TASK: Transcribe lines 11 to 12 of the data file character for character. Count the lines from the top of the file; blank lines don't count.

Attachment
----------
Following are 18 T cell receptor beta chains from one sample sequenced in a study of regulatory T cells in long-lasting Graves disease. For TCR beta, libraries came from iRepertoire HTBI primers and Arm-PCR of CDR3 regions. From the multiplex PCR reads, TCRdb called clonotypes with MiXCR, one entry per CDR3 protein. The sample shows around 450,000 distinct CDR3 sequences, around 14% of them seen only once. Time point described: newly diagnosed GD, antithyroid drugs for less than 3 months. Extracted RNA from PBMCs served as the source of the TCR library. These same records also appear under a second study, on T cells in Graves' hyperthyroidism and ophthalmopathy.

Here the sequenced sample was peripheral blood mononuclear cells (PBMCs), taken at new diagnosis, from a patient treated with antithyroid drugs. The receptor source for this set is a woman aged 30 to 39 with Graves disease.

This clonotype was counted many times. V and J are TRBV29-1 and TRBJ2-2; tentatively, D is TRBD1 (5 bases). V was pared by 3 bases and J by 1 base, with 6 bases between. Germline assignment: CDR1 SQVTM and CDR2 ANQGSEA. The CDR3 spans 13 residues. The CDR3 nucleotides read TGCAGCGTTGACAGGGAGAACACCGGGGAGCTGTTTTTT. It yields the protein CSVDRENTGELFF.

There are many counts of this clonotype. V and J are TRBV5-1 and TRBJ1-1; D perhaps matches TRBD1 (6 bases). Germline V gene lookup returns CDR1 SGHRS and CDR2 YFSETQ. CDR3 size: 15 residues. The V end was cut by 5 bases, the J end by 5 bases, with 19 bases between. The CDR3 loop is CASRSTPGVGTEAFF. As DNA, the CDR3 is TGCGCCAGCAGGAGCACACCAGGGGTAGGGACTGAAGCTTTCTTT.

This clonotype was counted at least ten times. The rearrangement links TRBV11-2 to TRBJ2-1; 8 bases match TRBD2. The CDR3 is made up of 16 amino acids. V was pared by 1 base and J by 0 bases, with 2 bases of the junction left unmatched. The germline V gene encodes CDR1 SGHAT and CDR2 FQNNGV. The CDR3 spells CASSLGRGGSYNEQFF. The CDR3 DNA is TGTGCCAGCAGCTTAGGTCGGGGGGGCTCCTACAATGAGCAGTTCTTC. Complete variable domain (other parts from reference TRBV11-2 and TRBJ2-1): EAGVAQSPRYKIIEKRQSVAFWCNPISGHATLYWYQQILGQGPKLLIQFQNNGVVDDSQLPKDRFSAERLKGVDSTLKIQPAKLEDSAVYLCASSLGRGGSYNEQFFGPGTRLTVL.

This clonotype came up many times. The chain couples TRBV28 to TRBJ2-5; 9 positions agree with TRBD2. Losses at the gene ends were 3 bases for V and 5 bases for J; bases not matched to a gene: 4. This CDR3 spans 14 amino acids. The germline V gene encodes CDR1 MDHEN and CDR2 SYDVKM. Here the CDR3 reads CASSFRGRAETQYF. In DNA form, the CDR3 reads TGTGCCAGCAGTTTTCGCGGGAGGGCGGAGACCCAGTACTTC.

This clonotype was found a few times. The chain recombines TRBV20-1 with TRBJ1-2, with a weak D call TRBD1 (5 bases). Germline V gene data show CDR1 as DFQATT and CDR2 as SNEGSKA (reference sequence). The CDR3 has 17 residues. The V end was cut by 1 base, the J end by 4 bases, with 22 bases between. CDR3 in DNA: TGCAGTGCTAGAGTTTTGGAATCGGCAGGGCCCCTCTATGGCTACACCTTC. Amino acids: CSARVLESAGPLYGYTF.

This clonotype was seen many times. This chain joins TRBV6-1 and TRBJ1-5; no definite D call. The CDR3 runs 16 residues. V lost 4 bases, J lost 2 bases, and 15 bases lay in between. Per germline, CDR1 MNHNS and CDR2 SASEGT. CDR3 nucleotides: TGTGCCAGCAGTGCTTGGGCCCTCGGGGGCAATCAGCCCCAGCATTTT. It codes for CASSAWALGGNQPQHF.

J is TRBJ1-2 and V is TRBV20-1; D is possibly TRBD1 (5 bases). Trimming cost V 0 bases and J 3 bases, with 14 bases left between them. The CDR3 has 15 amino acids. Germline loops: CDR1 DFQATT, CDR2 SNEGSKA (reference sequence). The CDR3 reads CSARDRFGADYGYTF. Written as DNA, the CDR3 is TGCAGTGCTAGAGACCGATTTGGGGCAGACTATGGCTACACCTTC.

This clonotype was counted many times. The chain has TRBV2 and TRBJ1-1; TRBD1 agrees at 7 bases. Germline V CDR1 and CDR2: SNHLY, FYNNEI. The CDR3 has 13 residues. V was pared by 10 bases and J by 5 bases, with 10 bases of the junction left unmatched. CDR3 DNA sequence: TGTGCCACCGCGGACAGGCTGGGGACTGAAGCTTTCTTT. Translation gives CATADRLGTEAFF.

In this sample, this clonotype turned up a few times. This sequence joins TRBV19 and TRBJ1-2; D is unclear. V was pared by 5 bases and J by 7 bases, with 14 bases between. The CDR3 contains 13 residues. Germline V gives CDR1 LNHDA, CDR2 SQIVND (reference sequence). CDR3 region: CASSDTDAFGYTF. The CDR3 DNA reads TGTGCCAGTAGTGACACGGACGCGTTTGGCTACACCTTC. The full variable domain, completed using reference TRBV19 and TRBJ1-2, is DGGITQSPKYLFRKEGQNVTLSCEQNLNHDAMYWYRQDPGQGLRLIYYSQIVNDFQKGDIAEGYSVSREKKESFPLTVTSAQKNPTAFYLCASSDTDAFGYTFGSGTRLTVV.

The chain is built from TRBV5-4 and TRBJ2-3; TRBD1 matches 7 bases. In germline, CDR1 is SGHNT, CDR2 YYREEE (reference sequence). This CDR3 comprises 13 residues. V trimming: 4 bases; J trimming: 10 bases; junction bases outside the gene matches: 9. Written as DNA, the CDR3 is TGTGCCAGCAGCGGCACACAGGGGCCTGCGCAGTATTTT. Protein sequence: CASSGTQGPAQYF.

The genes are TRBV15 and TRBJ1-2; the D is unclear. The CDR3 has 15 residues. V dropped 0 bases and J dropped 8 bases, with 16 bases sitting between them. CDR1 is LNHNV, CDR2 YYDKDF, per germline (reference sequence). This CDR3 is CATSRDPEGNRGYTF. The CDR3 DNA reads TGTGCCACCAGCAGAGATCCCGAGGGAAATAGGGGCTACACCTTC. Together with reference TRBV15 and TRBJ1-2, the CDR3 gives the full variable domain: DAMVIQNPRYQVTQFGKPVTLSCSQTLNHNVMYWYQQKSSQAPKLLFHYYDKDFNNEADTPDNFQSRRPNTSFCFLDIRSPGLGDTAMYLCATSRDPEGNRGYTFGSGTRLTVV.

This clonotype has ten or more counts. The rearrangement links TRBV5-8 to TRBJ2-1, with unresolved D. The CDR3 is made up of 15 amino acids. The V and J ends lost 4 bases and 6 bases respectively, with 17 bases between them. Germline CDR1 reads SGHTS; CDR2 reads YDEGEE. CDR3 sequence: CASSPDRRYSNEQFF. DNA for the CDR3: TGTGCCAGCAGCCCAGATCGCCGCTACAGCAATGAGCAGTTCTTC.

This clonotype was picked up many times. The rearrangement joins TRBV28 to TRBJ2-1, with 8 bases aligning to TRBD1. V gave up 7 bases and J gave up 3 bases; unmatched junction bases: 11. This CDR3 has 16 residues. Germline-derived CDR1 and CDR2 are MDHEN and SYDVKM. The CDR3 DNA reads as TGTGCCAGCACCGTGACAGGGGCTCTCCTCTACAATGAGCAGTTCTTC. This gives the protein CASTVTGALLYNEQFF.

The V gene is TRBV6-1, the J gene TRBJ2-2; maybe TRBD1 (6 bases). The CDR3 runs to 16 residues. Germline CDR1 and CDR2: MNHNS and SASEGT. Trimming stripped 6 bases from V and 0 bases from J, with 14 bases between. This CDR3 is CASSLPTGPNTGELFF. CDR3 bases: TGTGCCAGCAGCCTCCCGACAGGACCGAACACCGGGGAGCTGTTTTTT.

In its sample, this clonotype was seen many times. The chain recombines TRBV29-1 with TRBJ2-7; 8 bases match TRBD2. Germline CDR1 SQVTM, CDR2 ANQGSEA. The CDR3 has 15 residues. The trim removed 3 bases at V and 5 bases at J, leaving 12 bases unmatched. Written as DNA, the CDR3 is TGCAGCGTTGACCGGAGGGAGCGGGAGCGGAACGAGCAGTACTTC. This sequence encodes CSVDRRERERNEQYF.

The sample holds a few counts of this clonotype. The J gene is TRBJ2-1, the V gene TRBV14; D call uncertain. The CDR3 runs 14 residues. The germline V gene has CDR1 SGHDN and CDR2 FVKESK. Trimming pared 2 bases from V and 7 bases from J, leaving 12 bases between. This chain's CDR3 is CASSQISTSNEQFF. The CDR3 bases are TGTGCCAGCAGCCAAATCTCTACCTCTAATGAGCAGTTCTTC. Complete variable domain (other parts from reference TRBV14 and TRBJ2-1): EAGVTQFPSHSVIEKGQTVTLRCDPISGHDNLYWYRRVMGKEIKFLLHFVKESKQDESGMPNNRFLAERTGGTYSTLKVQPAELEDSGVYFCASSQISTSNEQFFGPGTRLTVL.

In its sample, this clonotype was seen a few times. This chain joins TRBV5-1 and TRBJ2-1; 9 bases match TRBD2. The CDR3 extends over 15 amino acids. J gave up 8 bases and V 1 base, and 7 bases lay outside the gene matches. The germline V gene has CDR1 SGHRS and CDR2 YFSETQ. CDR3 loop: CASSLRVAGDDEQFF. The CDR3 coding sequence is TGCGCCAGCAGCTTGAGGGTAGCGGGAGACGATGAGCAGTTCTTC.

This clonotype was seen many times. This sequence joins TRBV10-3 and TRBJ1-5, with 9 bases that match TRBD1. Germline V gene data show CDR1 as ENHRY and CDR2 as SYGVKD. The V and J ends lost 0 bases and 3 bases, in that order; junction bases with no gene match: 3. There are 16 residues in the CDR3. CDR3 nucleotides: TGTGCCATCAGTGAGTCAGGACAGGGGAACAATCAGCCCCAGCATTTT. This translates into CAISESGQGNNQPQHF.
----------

In this sample, this clonotype turned up a few times. This sequence joins TRBV19 and TRBJ1-2; D is unclear. V was pared by 5 bases and J by 7 bases, with 14 bases between. The CDR3 contains 13 residues. Germline V gives CDR1 LNHDA, CDR2 SQIVND (reference sequence). CDR3 region: CASSDTDAFGYTF. The CDR3 DNA reads TGTGCCAGTAGTGACACGGACGCGTTTGGCTACACCTTC. The full variable domain, completed using reference TRBV19 and TRBJ1-2, is DGGITQSPKYLFRKEGQNVTLSCEQNLNHDAMYWYRQDPGQGLRLIYYSQIVNDFQKGDIAEGYSVSREKKESFPLTVTSAQKNPTAFYLCASSDTDAFGYTFGSGTRLTVV.

The chain is built from TRBV5-4 and TRBJ2-3; TRBD1 matches 7 bases. In germline, CDR1 is SGHNT, CDR2 YYREEE (reference sequence). This CDR3 comprises 13 residues. V trimming: 4 bases; J trimming: 10 bases; junction bases outside the gene matches: 9. Written as DNA, the CDR3 is TGTGCCAGCAGCGGCACACAGGGGCCTGCGCAGTATTTT. Protein sequence: CASSGTQGPAQYF.